There is a wide variety of heating systems to choose from, all of which vary considerably in both efficiency and cost.
Before installing a new system, it is important to do thorough research to determine which is best for your home. The following guide will outline some of the options and assess how efficient they are.
Gas central heating
Approximately three-quarters of households in England and Wales use mains gas central heating as their only heating source.
A gas central heating system works by a gas-fired boiler heating water which then provides heat via radiators and hot water to taps.
The installation cost of a new gas boiler starts at approximately £400 and but can be upwards of several thousand pounds depending on which make and model you choose. The most common boiler used in the UK is a combi boiler, as these take up less space than heat-only and system boilers. They also provide instant hot water and are easier to service than other boiler types. It is important to remember that the cost of installation also needs to be considered.
Combi boilers are far more efficient than conventional boilers, as they provide hot water on demand, rather than keeping water constantly hot. This means less energy is used and heating bills are lower.
Oil central heating
Although gas central heating is most common in the UK, in Northern Ireland, oil is the most common power source. Homes using this heating are not connected to the mains gas grid and instead have heating oil delivered and stored in a tank.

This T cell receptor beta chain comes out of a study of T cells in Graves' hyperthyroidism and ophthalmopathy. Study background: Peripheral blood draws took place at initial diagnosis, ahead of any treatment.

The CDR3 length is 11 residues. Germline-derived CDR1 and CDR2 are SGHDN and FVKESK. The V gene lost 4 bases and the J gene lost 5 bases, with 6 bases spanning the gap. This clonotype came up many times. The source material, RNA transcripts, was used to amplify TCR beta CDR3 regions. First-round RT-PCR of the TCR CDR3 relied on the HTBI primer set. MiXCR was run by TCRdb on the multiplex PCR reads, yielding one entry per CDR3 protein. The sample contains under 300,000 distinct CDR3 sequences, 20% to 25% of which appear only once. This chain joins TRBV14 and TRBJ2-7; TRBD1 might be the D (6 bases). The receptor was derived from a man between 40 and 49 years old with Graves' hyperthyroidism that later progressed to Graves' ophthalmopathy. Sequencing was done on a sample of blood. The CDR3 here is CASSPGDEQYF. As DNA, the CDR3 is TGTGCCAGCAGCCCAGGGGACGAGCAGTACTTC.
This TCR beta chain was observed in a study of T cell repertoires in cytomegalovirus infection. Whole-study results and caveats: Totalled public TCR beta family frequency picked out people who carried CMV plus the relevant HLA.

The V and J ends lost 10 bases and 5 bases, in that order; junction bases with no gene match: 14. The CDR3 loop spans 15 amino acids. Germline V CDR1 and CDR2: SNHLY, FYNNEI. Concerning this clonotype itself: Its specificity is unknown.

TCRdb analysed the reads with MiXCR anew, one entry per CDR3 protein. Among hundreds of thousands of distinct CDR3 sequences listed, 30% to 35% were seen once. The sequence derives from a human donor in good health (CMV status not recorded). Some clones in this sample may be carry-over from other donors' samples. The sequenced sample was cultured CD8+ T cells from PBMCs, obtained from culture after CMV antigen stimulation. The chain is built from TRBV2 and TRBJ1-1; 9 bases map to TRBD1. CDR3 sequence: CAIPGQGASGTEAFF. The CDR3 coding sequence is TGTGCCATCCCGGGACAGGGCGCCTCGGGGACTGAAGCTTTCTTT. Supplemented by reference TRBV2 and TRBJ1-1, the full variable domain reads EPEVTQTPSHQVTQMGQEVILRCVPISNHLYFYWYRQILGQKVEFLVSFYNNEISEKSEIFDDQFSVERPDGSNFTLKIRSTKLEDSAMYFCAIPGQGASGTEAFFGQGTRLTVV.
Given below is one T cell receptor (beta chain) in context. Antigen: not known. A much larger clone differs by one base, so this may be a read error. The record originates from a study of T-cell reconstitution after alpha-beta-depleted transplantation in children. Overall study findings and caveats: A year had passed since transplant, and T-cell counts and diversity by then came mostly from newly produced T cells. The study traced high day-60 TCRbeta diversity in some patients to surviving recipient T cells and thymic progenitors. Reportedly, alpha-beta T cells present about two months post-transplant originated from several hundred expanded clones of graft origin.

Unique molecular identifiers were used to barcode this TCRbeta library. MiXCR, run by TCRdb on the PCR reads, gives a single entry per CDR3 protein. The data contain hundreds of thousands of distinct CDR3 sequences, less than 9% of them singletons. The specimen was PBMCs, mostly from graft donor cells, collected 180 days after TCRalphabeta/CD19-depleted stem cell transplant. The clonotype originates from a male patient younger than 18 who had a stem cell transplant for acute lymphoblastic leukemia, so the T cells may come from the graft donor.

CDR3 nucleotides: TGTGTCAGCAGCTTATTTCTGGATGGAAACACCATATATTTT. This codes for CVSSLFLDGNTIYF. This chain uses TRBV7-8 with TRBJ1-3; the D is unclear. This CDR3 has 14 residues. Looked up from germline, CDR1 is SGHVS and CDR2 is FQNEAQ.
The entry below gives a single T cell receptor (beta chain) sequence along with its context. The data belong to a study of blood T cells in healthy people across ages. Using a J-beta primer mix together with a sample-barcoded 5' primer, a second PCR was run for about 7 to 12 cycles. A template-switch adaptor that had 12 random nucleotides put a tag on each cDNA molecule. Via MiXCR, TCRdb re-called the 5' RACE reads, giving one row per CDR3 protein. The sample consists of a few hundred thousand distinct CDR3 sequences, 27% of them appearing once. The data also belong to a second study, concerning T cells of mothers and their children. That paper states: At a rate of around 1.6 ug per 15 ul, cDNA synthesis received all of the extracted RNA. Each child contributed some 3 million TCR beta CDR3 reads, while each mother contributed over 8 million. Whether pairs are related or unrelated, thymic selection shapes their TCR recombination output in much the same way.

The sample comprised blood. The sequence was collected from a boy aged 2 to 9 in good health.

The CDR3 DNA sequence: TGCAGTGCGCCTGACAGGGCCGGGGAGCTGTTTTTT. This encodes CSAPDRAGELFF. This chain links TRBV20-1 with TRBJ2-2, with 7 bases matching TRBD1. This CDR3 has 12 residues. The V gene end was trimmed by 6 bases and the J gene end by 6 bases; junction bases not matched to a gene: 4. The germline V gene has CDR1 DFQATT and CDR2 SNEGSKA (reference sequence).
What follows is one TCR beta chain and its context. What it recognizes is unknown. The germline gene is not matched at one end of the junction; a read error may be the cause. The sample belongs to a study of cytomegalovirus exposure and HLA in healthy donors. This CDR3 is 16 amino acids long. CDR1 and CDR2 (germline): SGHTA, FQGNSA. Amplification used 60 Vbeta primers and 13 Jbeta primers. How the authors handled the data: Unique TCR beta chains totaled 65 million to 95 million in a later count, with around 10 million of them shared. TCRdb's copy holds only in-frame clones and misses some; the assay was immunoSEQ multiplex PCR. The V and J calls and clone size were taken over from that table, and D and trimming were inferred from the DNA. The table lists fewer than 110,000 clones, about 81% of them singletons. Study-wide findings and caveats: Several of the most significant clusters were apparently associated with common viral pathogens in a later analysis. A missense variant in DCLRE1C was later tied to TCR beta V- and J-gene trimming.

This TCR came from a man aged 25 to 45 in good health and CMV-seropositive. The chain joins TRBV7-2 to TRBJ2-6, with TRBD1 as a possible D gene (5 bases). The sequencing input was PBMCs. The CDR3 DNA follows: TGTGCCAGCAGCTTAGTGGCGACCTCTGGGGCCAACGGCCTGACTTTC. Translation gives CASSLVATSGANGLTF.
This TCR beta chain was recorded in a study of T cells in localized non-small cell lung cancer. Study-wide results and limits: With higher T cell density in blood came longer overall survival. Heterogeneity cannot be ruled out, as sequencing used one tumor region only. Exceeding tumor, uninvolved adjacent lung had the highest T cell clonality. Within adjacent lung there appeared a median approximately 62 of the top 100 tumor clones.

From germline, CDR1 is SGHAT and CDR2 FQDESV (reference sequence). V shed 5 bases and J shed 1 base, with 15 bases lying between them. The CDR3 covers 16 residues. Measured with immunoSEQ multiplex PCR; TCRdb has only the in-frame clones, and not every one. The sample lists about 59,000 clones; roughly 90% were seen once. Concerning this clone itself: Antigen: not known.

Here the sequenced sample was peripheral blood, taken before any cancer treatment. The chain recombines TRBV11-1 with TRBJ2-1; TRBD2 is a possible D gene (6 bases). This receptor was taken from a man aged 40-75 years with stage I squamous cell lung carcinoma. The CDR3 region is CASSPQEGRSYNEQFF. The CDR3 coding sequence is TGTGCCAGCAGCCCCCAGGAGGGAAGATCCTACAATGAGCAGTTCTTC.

Despite its good return on each unit of energy, there are seemingly more cons to oil central heating systems than pros. As oil is a fossil fuel that produces carbon dioxide when burned, it is far from environmentally friendly. This, combined with its fluctuating price, means that oil central heating is very inefficient.
This is also clear from the ban on oil central heating systems in new homes from 2025.
Electric central heating
With more demand for a movement away from fossil fuels, it is thought that heating powered by electricity will one day become the norm, as nearly all UK households have access to the electricity grid.
Electric central heating systems are typically made up of an electric boiler and electric radiators. The boilers have many benefits including being quiet and easy to install.
However, electricity unfortunately currently costs more than double that of gas and so while it is far more efficient in terms of carbon emissions, it is not cost-efficient.
Renewable heating is increasing rapidly in popularity. Homeowners are looking to reduce their carbon footprint, and many are looking to benefit from being removed from the main energy network and its unpredictable price.
Using a renewable option doesn’t need to mean a complete replacement of your current system, as this can be both expensive and unnecessary if you have a system that is currently relatively efficient and in good working condition. People are now opting for a mix-and-match approach whereby different systems are used depending on the room in the home or the time of year. Different methods will work for different house types so detailed research is necessary before choosing how to implement renewable energy usage into your home.